7 user 3 critic

Ruslan and Ludmila (1972)

Ruslan i Lyudmila (original title)
Based on Russian poet Alexander Pushkin's fairy tale poem of the same name. In the midst of the wedding party of Prince Ruslan and Ludmila, Ludmila is kidnapped by an evil sorcerer. Her ... See full summary »


Aleksandr Ptushko


Alexander Pushkin (poem) (as A. S. Pushkin), Aleksandr Ptushko (as A. Ptushko) | 1 more credit »




Cast overview, first billed only:
Valeri Kozinets Valeri Kozinets ... Ruslan
Natalya Petrova ... Lyudmila
Vladimir Fyodorov ... Chernomor the Wizard
Mariya Kapnist ... Naina the Witch (as Mariya Kapnist-Serko)
Andrei Abrikosov ... knaz Vladimir (as A. Abrikosov)
Igor Yasulovich ... Finn (as I. Yasulovich)
Vyacheslav Nevinnyy ... Farlaf (as V. Nevinnyy)
Oleg Mokshantsev ... Rogdai (as O. Mokshantsev)
Ruslan Akhmetov ... Ratmir (as R. Akhmetov)
Sergey Martinson ... Ambassador (as S. Martinson)
Nikandr Nikolayev Nikandr Nikolayev ... (as N. Nikolayev)
Nikolay Kutuzov ... Ambassador (as N. Kutuzov)
Shavkat Gaziyev ... (as Sh. Gaziyev)
Viktor Shulgin ... Golova (as V. Shulgin)
Eve Kivi ... Rybirka (as E. Kivi-Antson)


Based on Russian poet Alexander Pushkin's fairy tale poem of the same name. In the midst of the wedding party of Prince Ruslan and Ludmila, Ludmila is kidnapped by an evil sorcerer. Her father seeks help from his people, but of course Ruslan is the only one able to save her.

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Did You Know?


The director, Aleksandr Ptushko, was a master of stop-motion film-making in the Soviet Union. This was one of his most ambitious films. See more »


Version of Ruslan and Ludmila (1938) See more »

User Reviews

A wild fantasy
17 February 2018 | by crystallogicSee all my reviews

What is this? Only six reviews on the Internet Movie Database for this work of art? It only goes to show how few of the eastern classics got attention in the rest of the world, even to this day. This is based on the works of the legendary epic poet Alexander Pushkin. I admit I don't know a lot about Pushkin, other than that he is a precursor to Gogol and his short stories which have the mien of dark folk tales, and this film reflects a similar kind of storytelling.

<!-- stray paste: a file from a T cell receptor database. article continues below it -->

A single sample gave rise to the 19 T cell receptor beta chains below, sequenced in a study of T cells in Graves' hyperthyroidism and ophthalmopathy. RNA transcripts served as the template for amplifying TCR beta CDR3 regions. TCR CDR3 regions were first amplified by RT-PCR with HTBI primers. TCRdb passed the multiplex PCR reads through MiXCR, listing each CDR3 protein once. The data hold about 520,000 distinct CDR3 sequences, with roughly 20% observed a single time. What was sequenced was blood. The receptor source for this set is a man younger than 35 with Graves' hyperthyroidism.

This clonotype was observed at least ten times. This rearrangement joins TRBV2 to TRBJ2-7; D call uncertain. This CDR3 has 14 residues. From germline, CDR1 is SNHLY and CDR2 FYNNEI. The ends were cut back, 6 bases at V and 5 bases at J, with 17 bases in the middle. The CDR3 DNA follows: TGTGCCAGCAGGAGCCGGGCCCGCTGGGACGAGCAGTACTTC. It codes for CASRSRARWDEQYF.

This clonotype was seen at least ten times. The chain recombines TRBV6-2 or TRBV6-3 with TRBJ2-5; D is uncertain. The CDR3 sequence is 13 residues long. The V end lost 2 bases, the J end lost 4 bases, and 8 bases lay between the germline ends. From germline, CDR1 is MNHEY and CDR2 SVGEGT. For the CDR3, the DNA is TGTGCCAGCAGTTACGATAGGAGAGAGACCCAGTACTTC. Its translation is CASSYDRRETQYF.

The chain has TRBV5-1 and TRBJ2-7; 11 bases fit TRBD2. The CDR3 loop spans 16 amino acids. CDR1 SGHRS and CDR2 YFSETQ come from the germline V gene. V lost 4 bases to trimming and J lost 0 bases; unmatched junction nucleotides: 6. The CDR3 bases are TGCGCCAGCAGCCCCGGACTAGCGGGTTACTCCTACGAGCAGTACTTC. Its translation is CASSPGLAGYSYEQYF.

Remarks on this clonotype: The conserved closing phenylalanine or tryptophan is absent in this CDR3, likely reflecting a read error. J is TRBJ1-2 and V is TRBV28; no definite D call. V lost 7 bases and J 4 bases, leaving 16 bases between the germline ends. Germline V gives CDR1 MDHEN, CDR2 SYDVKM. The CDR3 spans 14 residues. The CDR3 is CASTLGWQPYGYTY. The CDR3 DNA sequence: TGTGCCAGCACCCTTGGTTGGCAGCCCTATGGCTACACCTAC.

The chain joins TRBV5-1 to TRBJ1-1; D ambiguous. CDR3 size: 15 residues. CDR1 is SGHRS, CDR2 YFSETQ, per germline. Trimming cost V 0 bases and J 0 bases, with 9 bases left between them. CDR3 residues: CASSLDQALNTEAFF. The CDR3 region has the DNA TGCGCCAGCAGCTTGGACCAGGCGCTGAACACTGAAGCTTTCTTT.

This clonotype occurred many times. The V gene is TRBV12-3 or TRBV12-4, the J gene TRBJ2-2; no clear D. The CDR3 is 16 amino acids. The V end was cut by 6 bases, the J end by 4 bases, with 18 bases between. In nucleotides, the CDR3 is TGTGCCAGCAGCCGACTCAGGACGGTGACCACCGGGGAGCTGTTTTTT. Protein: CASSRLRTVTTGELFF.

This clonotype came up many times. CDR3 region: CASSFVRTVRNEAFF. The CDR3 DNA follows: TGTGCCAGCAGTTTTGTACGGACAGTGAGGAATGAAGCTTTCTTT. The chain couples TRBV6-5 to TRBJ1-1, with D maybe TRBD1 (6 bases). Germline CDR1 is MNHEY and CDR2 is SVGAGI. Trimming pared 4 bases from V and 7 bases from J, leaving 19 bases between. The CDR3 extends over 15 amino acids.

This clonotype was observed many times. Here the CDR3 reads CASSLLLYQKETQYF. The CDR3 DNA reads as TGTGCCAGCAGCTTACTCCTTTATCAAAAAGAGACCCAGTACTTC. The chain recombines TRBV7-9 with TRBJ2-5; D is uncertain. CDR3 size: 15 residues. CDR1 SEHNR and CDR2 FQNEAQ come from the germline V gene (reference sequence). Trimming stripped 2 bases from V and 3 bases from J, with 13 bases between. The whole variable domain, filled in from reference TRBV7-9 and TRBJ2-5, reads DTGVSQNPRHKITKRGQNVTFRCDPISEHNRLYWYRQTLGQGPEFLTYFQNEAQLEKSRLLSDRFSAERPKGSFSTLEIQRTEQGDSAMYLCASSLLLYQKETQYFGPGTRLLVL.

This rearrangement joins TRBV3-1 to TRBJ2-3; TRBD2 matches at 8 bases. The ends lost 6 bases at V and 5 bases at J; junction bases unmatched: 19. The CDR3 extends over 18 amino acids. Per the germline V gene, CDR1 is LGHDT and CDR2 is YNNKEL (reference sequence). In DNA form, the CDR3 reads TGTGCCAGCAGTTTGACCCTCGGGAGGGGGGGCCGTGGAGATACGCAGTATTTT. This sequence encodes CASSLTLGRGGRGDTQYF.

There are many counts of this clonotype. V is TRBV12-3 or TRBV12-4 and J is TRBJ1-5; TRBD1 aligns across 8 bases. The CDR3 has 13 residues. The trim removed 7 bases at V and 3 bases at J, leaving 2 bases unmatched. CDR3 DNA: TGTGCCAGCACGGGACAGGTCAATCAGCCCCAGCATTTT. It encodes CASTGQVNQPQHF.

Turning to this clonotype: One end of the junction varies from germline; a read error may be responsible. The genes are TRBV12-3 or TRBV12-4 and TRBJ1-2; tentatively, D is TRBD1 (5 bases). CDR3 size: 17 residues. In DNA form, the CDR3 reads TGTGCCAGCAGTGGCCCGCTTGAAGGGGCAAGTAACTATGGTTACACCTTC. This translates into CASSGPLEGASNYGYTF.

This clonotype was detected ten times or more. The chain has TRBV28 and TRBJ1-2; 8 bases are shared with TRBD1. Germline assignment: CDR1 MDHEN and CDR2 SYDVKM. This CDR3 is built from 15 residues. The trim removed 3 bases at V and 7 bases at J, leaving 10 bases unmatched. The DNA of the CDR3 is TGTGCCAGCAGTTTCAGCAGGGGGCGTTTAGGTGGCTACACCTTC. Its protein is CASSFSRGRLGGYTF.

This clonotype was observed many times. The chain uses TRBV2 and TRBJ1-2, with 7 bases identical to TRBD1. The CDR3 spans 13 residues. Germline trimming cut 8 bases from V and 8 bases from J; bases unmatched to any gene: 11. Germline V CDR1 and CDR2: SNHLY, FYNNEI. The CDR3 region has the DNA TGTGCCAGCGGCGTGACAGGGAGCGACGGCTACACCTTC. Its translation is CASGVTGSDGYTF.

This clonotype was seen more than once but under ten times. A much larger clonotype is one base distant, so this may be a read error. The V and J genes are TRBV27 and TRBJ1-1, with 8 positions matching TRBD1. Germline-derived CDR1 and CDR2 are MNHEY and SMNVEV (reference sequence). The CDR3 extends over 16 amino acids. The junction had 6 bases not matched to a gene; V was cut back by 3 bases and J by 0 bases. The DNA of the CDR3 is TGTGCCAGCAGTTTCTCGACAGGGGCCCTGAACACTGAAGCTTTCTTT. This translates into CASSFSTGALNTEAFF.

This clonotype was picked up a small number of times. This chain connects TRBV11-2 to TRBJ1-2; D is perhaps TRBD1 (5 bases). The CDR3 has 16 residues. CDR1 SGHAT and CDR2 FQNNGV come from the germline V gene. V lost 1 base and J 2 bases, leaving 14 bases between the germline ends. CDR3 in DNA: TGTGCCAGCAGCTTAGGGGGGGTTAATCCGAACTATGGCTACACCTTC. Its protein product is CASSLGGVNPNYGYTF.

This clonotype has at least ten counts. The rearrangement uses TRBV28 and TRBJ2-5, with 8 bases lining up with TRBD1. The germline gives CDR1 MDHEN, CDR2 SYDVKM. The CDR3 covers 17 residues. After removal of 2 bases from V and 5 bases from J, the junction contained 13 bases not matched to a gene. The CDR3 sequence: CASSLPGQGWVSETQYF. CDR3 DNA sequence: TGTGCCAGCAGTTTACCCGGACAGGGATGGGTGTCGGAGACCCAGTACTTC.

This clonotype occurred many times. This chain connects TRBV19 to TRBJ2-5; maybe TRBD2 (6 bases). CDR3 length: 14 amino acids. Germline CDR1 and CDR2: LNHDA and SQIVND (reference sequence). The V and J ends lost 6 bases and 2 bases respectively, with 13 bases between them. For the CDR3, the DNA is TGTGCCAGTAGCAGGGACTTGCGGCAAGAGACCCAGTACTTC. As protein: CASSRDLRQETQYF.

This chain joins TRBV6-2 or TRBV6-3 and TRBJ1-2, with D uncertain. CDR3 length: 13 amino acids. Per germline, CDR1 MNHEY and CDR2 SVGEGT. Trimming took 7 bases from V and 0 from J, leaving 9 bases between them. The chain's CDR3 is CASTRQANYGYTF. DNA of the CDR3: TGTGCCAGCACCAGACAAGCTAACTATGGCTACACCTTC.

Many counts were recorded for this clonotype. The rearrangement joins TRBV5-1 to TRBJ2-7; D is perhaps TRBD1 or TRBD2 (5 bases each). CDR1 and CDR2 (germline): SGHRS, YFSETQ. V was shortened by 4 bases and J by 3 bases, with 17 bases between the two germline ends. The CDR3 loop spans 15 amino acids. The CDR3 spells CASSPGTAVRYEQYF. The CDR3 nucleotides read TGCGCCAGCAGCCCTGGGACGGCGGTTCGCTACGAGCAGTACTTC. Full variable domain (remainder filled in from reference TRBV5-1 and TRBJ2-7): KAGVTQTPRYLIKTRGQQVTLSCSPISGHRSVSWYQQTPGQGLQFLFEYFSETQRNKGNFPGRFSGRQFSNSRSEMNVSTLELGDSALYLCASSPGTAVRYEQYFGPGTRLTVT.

Mind you, this isn't terribly accessible to a non-Russian audience, in one sense. But, I think, if you are able to really sink into the mood of things, and maybe if you have a background in some of the more fantastic realms of 18th/19th century literature, you will be able to enjoy this elaborate, musical, grandiose tour de force. It's like a massive fantastical opera. Think Mozzart's The Magic Flute, maybe. Everyone is larger than life, and always declaiming, and wearing exuberant, wild costumes. There are ice palaces, sorcerers, evil dwarves, wild carousing, violence, the kind of passionate, wailing love you'll only see in stories, drunkenness. You'll find this has the logic of a fairy tale. It is huge and epic and absurd, and looks beautiful, and although it doesn't rock or swing or have the funk, the music is really cool.

Even the english subtitles seem to be doing their best to contribute to the madness. Watch as the translators scramble and twist themselves into all sorts of contortions to make the text rhyme in some semblence of the original poetry. I swear if you watch this with your loved one, you'll be uttering bizarre exclamations and phrases in public for months afterwards, and everyone will be completely nonplussed. Seriously, I'm not really adequate to describing what this thing is like. Just give it a try.

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Soviet Union



Release Date:

1 January 1973 (Soviet Union) See more »

Also Known As:

Ruslan and Ludmilla See more »

Company Credits

Production Co:

Mosfilm See more »
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Technical Specs

Sound Mix:



Color (Sovcolor)

Aspect Ratio:

1.66 : 1
See full technical specs »

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